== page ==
High school graduations are supposed to happen in just a couple weeks but Central Coast seniors are expecting those ceremonies to look a lot different due to the coronavirus.
After a year of hard work academically and as a member of the swim team, San Luis Obispo High senior Bella Garritano had been imagining her final day on campus.
"Hot day, ton of people in the stands, cap and gown, lots of people taking pictures afterwards," Garritano said.
But the images of graduation that have motivated Garritano for the last year are fading away with each passing day of the pandemic.
Graduation SLO High School is supposed to take place June 5, but as of now, no seniors will walk across Holt Field on that day to accept their diploma.
Garritano is now setting her sights on the future.
"Corona permitting, I'll be attending Concordia University Irvine and I'll be swimming," Garritano said.
Garritano leaves behind a high school career as a standout swimmer, a distinction her father calls bittersweet.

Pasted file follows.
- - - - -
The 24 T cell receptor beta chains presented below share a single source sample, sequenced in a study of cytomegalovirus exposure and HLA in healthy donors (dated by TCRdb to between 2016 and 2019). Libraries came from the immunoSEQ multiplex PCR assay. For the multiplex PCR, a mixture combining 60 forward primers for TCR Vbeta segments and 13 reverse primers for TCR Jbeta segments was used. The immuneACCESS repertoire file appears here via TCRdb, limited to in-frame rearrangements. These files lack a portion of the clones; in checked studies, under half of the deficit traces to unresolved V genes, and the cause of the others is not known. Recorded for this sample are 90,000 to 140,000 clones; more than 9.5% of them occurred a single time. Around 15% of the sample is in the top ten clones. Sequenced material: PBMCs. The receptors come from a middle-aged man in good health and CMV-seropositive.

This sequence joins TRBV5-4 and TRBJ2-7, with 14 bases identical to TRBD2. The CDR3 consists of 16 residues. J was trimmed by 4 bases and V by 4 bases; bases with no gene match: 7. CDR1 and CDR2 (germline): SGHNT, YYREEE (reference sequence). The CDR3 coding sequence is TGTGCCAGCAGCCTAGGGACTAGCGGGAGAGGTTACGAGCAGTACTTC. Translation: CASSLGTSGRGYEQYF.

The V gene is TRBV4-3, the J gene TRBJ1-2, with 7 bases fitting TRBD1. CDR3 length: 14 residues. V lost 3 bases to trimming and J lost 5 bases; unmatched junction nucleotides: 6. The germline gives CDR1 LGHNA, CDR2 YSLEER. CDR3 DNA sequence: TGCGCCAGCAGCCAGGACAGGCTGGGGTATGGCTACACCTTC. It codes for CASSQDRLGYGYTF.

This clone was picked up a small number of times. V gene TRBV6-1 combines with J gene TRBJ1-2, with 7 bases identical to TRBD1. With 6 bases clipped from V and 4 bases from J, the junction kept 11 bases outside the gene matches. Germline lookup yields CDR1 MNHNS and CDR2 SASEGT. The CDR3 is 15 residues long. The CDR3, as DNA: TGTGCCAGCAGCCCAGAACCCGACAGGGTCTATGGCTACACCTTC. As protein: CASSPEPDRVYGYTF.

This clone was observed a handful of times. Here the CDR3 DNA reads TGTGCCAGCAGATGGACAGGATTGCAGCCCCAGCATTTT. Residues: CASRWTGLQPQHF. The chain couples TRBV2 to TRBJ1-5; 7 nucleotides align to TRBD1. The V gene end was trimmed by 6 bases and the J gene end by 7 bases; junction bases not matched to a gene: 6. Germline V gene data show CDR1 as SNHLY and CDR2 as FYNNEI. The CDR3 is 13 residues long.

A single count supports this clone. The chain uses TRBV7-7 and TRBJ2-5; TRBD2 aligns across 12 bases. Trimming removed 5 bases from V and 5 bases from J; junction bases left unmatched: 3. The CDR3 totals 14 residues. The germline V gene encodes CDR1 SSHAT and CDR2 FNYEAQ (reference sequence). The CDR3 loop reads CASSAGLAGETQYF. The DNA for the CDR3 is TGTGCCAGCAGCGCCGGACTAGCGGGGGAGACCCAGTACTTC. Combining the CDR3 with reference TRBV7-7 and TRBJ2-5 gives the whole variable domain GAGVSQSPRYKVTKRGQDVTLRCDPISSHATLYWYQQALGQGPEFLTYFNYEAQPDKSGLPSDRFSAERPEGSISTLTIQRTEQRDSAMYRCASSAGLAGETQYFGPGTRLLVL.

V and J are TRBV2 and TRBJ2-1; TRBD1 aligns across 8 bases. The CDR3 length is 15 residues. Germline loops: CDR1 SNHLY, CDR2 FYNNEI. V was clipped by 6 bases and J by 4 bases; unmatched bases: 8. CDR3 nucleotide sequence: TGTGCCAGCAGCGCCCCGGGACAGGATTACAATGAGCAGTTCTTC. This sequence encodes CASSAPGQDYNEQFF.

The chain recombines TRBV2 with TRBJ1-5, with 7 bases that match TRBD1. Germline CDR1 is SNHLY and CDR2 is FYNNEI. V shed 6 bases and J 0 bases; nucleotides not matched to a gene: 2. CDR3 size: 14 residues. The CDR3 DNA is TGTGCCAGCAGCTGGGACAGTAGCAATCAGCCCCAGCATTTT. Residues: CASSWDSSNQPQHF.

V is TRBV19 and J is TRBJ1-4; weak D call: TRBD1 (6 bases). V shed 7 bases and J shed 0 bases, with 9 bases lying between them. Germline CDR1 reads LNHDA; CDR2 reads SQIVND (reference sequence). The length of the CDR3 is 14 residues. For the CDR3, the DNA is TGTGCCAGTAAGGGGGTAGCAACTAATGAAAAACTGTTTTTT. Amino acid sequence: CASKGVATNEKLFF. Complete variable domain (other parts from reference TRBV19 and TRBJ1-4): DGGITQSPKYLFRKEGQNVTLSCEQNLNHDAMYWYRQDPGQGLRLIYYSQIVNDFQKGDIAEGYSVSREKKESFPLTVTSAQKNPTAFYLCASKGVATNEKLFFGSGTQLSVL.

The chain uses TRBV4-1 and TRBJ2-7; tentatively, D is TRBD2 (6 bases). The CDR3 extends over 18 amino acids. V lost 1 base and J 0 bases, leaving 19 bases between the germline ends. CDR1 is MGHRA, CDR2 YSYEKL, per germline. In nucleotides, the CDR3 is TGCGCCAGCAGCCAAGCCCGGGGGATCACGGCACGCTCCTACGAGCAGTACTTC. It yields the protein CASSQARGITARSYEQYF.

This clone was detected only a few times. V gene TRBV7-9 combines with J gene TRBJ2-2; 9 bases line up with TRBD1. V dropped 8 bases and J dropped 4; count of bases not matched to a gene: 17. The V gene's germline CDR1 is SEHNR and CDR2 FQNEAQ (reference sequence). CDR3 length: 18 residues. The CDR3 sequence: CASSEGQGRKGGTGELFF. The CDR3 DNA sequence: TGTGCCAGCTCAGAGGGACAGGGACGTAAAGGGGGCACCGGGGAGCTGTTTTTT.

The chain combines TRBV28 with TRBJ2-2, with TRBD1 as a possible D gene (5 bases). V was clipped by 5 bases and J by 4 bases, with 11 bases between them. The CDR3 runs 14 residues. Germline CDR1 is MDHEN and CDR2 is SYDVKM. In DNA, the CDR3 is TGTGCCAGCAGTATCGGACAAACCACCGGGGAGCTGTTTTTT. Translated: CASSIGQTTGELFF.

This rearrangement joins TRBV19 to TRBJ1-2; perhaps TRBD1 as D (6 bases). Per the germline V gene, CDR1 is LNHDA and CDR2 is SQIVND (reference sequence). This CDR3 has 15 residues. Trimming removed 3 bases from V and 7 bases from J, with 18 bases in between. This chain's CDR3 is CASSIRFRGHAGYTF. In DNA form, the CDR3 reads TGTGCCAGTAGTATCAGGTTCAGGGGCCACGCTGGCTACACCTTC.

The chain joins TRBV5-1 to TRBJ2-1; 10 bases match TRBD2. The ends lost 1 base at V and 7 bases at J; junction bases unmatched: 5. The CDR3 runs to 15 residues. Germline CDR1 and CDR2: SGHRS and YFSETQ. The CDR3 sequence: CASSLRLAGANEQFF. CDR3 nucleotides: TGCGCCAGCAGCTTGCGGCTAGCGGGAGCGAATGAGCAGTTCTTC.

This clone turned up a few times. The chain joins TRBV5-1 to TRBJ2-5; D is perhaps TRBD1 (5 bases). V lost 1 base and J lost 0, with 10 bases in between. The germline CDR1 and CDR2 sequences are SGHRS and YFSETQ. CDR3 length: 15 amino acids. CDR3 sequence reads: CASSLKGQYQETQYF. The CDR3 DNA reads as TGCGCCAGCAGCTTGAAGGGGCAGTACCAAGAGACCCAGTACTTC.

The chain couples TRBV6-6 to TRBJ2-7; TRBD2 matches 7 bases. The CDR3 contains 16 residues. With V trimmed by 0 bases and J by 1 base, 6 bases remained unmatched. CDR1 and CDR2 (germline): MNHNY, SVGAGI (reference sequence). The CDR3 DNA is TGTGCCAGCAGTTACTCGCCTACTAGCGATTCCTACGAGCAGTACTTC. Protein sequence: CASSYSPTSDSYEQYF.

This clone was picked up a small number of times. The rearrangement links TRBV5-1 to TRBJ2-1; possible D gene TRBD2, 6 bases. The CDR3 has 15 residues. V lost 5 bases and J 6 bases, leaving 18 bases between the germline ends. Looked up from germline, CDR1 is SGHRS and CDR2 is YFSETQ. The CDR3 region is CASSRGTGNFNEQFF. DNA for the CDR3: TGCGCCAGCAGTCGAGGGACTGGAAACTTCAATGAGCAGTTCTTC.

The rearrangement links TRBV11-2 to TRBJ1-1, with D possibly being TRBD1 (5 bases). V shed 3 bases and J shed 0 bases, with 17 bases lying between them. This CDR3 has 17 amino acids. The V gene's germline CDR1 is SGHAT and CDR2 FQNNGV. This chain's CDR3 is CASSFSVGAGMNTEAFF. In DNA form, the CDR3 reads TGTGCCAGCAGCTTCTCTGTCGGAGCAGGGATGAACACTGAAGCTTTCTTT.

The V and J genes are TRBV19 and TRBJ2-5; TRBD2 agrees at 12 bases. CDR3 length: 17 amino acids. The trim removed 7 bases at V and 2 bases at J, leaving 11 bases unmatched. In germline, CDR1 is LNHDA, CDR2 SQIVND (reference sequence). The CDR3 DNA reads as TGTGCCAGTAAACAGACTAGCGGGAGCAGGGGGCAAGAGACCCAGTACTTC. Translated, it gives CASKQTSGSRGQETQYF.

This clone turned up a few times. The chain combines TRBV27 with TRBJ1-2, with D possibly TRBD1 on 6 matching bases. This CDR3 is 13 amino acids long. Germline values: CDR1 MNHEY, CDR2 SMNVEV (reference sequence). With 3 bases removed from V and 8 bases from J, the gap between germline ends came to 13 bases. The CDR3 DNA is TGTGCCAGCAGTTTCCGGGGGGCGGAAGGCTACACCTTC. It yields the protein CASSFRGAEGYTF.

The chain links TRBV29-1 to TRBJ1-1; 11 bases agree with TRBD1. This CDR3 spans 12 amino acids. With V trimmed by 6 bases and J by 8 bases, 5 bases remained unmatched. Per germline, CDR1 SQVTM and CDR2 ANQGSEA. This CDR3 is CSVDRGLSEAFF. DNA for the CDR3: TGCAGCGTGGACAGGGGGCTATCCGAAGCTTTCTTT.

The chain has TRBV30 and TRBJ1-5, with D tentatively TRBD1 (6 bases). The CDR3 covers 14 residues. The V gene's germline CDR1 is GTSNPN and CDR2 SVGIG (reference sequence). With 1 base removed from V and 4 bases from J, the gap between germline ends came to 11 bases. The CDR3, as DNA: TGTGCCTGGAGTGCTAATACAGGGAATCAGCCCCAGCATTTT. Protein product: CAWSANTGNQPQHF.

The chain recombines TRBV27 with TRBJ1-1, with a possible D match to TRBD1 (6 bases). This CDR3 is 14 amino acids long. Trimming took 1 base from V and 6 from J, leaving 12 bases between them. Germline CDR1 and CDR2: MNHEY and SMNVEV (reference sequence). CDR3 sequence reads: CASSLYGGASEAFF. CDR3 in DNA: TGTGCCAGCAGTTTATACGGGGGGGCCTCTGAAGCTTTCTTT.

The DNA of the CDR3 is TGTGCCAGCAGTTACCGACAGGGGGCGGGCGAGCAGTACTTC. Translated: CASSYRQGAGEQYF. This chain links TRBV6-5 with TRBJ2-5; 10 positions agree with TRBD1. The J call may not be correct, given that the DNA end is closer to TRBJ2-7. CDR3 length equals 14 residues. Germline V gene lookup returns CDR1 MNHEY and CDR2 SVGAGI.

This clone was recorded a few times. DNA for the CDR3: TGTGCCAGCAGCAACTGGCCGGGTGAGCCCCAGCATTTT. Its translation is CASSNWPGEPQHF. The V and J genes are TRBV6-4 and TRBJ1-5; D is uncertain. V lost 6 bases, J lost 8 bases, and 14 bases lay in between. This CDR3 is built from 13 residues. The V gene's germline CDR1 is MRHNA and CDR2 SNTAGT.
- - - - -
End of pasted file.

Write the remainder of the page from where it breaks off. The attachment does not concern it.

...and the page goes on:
"To miss out on that senior season of doing that," Garritano's father, James, said. "San Luis High school was conference champs three years in a row and to try and get that fourth would've been huge."
For this graduating class of 2020, the school year started out with promise. But by March, things took an unforeseen turn for seniors like San Luis Obispo High student Zack Egan.
"It's disappointing because I expected to like enjoy this with all my friends," Egan said. "It's supposed to be something big, a friendship family thing we all do together."
His mother agreed, calling graduation an important coming of age moment.
"For me - at that age, it symbolized stepping into adulthood," Egan's mother, Dana Doneza, said.
Parents are left to reflect on their own graduations and the importance of that milestone.
"All the fun stuff that I remember I did when I graduated, just to know they can't do a lot of those things is pretty disappointing," Garritano's father said.
Now, moms and dads are stepping up with creative ways to honor their seniors, posting signs and planning virtual ceremonies.
Garritano said SLO High School administrators asked her graduating class by email if they'd prefer a virtual graduation ceremony or a postponed in-person event. She voted for a physical event.
But even without the traditional celebration, these seniors know the coronavirus can't take away their achievements.
"I know at the end of the day, it's not the ceremony that matters, it's that we're going onto bigger better things," Garritano said.
Garritano plans to major in psychology, while Egan intends to study kinesiology at Cuesta College.